Research

Testing the Limits of Peptides and Proteins

Our Research Interests in General

Our research group specializes in the design, synthesis, characterization, and application of peptide model systems to a diverse range of current problems in biomedicine, biotechnology, and materials science. Peptides and proteins have numerous responsibilities in nature. They may be enzymes that perform chemical reactions in cells, structural components of, for example, spider silk, transport molecules, molecular motors, warehouses for the storage of important goods in organisms, not to mention their roles in defense and regulatory processes. Their overwhelming structural and functional diversity depends upon the physical and chemical properties of the amino acid building blocks that they are composed of.

We attempt to systematically evaluate how mutations in the primary structure influence the stability of the diverse quarternary structures formed by α-helices and β-strands. In the former case, the α-helical coiled coil folding motif is studied, and, in the latter case,β-sheet containing amyloid structures are studied. Based on phenomenological rules that govern the behavior of these biologically relevant assemblies, a variety of peptide model systems have been rationally designed. By means of these, we have gained insight into aggregation processes, the complex interactions of nonnatural amino acids in the context of a protein environment, and development strategies for novel chimeric structures using building blocks with alternative backbone connectivities, to give just three examples.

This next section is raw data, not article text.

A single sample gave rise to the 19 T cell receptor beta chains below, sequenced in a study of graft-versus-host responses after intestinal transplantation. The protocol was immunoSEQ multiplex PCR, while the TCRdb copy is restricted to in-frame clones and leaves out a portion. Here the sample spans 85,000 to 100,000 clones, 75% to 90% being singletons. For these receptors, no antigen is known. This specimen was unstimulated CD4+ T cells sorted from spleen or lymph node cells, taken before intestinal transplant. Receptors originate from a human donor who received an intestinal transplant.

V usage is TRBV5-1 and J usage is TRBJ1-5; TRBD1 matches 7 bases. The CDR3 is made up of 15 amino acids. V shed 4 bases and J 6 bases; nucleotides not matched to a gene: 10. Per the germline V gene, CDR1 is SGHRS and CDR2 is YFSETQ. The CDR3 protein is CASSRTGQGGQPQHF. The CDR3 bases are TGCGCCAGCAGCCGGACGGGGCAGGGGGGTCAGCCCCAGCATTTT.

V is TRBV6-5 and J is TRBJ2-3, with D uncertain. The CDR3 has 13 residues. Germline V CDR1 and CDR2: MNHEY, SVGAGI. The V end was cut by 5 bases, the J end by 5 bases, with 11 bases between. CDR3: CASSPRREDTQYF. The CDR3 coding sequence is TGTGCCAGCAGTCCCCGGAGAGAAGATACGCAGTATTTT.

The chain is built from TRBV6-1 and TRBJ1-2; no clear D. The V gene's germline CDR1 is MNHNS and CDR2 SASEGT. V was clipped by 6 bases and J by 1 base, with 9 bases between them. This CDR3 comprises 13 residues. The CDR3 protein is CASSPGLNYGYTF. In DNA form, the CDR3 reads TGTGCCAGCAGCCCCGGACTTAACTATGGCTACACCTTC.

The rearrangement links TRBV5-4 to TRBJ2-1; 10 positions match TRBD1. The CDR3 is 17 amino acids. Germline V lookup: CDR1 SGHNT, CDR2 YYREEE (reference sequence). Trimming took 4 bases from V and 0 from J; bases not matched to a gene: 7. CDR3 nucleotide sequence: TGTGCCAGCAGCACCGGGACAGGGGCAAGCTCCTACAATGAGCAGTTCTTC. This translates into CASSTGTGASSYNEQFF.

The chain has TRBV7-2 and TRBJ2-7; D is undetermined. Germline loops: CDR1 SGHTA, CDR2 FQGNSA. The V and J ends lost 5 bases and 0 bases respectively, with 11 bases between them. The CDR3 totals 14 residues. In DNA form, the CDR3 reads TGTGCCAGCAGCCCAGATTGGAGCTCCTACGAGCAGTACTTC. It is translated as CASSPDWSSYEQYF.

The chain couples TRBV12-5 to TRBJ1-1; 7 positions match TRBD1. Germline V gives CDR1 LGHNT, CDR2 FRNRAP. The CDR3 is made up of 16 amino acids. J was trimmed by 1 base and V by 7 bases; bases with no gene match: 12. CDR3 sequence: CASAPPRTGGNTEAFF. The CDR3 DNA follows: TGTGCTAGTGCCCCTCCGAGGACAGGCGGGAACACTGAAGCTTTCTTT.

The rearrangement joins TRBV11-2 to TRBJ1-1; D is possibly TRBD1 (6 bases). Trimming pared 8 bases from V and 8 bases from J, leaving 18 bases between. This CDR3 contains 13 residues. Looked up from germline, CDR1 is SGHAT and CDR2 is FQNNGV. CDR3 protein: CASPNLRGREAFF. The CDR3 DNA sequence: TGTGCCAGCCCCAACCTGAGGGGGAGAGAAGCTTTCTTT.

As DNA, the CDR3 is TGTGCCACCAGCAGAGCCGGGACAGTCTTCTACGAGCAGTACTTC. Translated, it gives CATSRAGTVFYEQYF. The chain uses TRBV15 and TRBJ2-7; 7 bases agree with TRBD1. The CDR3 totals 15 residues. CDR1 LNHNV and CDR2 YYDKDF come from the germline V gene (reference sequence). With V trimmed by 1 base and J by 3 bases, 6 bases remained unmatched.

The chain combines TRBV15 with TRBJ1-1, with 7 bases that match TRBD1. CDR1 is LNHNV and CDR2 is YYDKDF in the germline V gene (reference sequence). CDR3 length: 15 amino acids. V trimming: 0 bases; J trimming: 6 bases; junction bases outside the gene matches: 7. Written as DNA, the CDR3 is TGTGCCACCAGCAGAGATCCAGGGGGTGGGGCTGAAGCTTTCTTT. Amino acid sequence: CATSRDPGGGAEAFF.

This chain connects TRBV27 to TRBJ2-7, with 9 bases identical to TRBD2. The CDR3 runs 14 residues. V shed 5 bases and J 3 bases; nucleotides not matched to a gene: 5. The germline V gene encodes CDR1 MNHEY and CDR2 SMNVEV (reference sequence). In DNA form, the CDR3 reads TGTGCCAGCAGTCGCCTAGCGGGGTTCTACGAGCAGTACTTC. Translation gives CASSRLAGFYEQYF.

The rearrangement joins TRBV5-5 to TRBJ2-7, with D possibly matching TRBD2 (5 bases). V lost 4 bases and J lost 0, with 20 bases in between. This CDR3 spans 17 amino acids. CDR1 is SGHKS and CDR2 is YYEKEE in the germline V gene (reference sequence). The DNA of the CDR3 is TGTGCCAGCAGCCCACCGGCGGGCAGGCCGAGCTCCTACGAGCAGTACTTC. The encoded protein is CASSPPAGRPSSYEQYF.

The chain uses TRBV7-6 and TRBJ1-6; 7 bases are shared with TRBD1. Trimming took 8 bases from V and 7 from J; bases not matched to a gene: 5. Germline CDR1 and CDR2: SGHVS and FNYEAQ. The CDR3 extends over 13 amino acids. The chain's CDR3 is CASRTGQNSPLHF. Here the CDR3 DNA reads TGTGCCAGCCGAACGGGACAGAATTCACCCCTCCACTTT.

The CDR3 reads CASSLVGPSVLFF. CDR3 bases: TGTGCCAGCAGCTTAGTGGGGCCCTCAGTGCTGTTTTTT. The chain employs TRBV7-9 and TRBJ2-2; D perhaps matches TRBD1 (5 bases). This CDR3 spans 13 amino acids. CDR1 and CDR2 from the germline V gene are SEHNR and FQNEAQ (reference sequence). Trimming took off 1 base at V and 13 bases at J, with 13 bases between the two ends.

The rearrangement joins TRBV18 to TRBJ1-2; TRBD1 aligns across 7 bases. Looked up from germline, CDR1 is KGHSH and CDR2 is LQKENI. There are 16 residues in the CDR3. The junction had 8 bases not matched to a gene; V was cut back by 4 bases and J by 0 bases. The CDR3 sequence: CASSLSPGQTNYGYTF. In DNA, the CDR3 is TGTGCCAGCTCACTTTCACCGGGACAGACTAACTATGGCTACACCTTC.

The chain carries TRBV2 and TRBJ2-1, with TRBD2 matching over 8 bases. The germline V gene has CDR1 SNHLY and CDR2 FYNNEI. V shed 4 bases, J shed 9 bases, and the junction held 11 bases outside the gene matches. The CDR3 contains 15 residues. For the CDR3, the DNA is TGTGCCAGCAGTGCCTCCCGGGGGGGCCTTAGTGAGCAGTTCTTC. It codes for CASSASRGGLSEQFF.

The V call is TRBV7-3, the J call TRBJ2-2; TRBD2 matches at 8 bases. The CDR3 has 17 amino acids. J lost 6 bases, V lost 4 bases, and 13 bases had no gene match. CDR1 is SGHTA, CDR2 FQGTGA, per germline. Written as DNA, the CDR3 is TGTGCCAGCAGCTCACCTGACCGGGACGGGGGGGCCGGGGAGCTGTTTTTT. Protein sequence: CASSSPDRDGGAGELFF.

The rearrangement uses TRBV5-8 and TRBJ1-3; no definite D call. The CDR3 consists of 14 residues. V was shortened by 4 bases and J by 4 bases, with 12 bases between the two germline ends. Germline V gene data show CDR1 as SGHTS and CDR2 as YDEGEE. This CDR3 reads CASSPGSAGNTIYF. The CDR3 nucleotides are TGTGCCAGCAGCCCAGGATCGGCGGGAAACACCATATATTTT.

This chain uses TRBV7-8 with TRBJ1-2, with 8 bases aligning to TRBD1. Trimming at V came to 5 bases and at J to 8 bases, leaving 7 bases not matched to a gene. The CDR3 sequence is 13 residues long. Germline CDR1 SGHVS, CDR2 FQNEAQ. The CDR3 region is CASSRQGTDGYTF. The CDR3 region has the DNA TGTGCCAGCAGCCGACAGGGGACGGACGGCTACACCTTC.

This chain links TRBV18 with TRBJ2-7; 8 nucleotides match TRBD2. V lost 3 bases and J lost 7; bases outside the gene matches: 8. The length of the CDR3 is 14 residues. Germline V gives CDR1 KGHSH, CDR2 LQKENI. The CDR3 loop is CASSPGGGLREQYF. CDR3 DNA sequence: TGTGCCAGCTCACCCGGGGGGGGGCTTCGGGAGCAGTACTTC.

Why Peptide Model Systems?

Peptides are produced in good yields by means of solid phase peptide synthesis (SPPS), and are amenable to analytical techniques such as circular dichroism spectroscopy, tunneling electron microscopy, staining assays with fluorescent dyes, size exclusion chromatography, molar mass determination with the help of light scattering, ultracentrifugation, and nuclear magnetic resonance spectroscopy. Furthermore, they are ideal for a directed evolution approach based on phage display, which we have also established in the group. Due to their small size and amphiphilic nature, they are suitable for determining global changes in conformation in response to different environmental conditions including pH, ionic strength, solvent, metal ions, or the presence of chaperones. Based on systematic investigations made possible by innovative chemical approaches, a variety of applications in biomedicine, biotechnology, and materials science at the nanoscale are currently being pursued.